# Regression Estimates the Conditional-Variance-Weighted ZZZZzzzzzzz….

As part of my Comparative Methods course, I assigned the book Counterfactuals and Causal Inference by (Cornell sociologist) Stephen Morgan and Christopher Winship. That means—do students know this?—that I had read it again myself before we discuss it next Wednesday. On my long plane ride back from Japan, I read the entire book, which is full of delicious quotes like “the OLS estimate represents the conditional-variance-weighted estimate of the underlying causal effects of individuals, δi, where the weights are a function of the conditional variance of D” and “It turns out that the Wald estimator is indeed consistent for δ in this scenario, but only when is δ considered an invariant structural effect.” I slept pretty well.

But I must emphasize, this book is really useful, and should be read more widely by political scientists than it is. I want the students to understand how to relate the potential outcomes framework to their own research, but my greatest personal interest in the book lies in its treatment of OLS regression, which is really complete. I must confess that I was unaware how difficult it is to interpret OLS regression coefficients within the potential outcomes framework, even with a binary treatment and the “proper” covariates and no selection or endogeneity. We almost never estimate the effect of X on Y. (And this is not just that there isn’t one causal effect out there waiting to be estimated, my point goes deeper.) What we do instead is calculate statistics that if we are lucky have some causal interpretation, one that we usually cannot state with much precision.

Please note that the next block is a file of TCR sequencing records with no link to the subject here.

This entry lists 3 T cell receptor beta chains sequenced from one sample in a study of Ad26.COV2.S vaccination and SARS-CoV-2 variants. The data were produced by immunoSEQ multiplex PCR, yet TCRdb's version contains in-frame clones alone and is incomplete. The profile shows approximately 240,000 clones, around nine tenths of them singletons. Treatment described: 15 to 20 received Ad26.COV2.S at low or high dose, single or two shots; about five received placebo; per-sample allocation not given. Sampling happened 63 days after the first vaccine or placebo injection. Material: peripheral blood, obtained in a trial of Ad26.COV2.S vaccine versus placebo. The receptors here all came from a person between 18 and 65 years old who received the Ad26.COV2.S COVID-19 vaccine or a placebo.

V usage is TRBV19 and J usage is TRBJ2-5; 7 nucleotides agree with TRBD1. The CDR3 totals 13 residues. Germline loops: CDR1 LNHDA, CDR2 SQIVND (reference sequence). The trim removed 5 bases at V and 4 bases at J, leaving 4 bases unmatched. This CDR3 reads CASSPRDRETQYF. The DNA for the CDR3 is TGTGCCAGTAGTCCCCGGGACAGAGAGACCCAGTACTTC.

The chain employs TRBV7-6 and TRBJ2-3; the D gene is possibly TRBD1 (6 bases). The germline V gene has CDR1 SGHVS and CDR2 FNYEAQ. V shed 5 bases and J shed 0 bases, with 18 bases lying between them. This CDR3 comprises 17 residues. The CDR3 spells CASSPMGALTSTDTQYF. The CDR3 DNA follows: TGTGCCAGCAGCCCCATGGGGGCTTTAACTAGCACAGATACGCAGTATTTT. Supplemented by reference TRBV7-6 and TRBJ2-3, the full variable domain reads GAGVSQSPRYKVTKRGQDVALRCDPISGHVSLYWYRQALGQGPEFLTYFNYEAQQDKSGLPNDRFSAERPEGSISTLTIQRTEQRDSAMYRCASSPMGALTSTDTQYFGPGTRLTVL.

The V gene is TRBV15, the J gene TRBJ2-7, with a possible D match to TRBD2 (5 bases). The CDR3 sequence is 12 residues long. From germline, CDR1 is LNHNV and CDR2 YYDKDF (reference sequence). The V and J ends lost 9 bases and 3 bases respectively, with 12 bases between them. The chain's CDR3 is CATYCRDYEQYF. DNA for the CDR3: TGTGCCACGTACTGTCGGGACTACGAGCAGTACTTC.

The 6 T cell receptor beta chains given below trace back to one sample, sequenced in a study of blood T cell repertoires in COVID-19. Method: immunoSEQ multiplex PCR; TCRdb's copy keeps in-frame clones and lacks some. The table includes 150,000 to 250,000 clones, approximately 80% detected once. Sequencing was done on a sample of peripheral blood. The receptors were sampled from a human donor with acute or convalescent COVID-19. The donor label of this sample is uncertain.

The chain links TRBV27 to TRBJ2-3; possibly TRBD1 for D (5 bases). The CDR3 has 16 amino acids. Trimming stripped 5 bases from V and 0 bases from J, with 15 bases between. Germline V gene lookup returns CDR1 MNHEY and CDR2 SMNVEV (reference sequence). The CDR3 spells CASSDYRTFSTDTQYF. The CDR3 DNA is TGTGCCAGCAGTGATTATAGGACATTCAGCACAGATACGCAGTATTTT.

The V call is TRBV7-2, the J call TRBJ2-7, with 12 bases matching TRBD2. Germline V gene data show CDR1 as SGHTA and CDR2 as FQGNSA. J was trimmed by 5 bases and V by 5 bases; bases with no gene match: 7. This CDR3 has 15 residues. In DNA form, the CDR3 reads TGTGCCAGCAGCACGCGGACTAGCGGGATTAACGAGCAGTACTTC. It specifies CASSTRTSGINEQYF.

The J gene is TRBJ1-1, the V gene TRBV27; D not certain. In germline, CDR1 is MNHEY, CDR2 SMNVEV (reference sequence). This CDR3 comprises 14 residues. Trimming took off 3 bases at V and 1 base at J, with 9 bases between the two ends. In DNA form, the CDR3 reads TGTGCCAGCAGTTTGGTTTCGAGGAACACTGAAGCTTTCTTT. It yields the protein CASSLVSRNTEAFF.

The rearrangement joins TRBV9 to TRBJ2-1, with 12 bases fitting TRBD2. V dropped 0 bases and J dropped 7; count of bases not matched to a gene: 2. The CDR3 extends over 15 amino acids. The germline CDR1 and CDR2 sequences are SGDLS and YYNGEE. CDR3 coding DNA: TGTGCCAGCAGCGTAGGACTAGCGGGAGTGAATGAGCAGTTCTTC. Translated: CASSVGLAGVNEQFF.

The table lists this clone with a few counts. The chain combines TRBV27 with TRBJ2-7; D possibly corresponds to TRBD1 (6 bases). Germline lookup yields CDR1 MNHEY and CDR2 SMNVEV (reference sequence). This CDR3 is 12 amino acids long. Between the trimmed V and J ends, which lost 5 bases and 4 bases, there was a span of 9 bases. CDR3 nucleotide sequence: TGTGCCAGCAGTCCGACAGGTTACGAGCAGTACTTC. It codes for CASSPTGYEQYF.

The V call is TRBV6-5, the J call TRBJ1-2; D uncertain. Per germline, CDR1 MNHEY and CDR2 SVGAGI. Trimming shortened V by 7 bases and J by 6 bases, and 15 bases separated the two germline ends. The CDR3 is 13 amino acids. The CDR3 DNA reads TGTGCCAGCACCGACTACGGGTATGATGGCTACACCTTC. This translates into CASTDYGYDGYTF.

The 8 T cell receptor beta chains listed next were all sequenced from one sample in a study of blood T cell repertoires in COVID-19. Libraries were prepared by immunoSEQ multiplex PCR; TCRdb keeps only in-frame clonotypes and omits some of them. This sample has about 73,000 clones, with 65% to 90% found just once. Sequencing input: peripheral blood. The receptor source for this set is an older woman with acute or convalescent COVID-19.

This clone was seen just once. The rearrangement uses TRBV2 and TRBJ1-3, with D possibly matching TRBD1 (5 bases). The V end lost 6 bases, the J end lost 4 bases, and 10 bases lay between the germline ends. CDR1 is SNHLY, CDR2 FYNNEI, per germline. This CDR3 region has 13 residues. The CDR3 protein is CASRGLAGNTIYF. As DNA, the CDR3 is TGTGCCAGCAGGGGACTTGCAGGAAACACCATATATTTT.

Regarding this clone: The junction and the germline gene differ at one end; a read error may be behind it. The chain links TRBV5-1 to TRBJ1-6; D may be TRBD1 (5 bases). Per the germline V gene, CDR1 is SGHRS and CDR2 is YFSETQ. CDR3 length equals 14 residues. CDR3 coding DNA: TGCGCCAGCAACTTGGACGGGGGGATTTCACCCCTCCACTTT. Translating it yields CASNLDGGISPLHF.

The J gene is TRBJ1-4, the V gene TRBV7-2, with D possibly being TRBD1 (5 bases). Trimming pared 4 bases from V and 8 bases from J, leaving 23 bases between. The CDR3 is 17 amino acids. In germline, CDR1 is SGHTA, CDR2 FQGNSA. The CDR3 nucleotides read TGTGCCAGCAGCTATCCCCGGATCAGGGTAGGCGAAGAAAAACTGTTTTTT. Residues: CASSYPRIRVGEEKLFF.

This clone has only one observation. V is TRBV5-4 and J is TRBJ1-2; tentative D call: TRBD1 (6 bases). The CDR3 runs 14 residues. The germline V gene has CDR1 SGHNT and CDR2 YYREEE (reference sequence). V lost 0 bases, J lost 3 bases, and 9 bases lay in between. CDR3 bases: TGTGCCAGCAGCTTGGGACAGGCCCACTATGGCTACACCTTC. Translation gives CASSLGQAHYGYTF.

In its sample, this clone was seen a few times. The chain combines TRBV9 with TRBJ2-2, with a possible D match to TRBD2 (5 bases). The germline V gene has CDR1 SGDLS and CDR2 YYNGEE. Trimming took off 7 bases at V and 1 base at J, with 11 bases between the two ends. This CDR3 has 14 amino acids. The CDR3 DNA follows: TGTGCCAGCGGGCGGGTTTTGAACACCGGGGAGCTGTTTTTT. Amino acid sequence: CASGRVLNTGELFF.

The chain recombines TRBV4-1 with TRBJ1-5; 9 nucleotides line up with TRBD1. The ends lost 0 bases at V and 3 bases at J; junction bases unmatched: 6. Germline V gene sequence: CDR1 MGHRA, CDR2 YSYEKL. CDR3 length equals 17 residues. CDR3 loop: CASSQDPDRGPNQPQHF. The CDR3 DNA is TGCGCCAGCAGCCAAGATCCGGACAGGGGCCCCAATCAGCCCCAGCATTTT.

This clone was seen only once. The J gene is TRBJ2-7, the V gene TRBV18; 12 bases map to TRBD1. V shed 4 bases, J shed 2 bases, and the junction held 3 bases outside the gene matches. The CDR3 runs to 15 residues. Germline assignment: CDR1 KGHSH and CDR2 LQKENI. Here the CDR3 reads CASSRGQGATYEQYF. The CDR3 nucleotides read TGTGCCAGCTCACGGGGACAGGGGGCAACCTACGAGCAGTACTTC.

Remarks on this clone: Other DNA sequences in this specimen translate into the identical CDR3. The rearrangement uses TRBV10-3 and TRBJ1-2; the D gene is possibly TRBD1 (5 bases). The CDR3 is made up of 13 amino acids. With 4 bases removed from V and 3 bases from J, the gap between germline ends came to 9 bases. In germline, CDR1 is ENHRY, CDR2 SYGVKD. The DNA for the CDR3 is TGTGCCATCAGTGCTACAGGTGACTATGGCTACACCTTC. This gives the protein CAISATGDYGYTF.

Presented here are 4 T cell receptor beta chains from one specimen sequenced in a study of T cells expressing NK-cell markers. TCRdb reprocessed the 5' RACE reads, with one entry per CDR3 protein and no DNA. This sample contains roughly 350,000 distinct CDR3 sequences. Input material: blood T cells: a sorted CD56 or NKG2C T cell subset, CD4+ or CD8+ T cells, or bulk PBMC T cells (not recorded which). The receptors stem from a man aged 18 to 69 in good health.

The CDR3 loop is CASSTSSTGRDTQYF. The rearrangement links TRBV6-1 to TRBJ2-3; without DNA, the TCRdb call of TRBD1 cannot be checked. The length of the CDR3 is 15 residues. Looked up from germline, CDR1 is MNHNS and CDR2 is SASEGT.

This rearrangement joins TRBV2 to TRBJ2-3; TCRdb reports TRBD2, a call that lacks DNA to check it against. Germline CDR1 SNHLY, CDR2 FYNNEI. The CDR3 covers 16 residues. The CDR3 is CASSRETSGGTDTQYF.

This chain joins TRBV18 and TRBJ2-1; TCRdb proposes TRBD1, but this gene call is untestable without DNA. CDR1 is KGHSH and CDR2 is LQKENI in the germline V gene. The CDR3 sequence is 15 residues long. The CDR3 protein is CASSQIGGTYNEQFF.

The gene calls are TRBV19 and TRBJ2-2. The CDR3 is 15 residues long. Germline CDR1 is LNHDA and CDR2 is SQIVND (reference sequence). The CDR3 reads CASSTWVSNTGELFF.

This leads to a question. Is there any paper out there that describes simple multivariate OLS with continuous treatments in terms of the potential outcomes framework? I mean really simple: Y = a + b1X1 + b2X2, where both X1 and X2 are continuous and there are no issues of selection, endogeneity, etc. to worry about. What precise causal effect does b1 estimate in this model? Morgan and Winship do this for the cases where X1 is binary, and suggest ways to generalize this to many-valued treatments, but I’m interested in how to match the way that we talk about b1 in most observational work using regressions (“holding X2 constant, a one-unit increase in X1 is associated with a b1 increase in Y”) with the potential outcomes way of discussing the same (“the something-something-something treatment effect of X1 is b1“).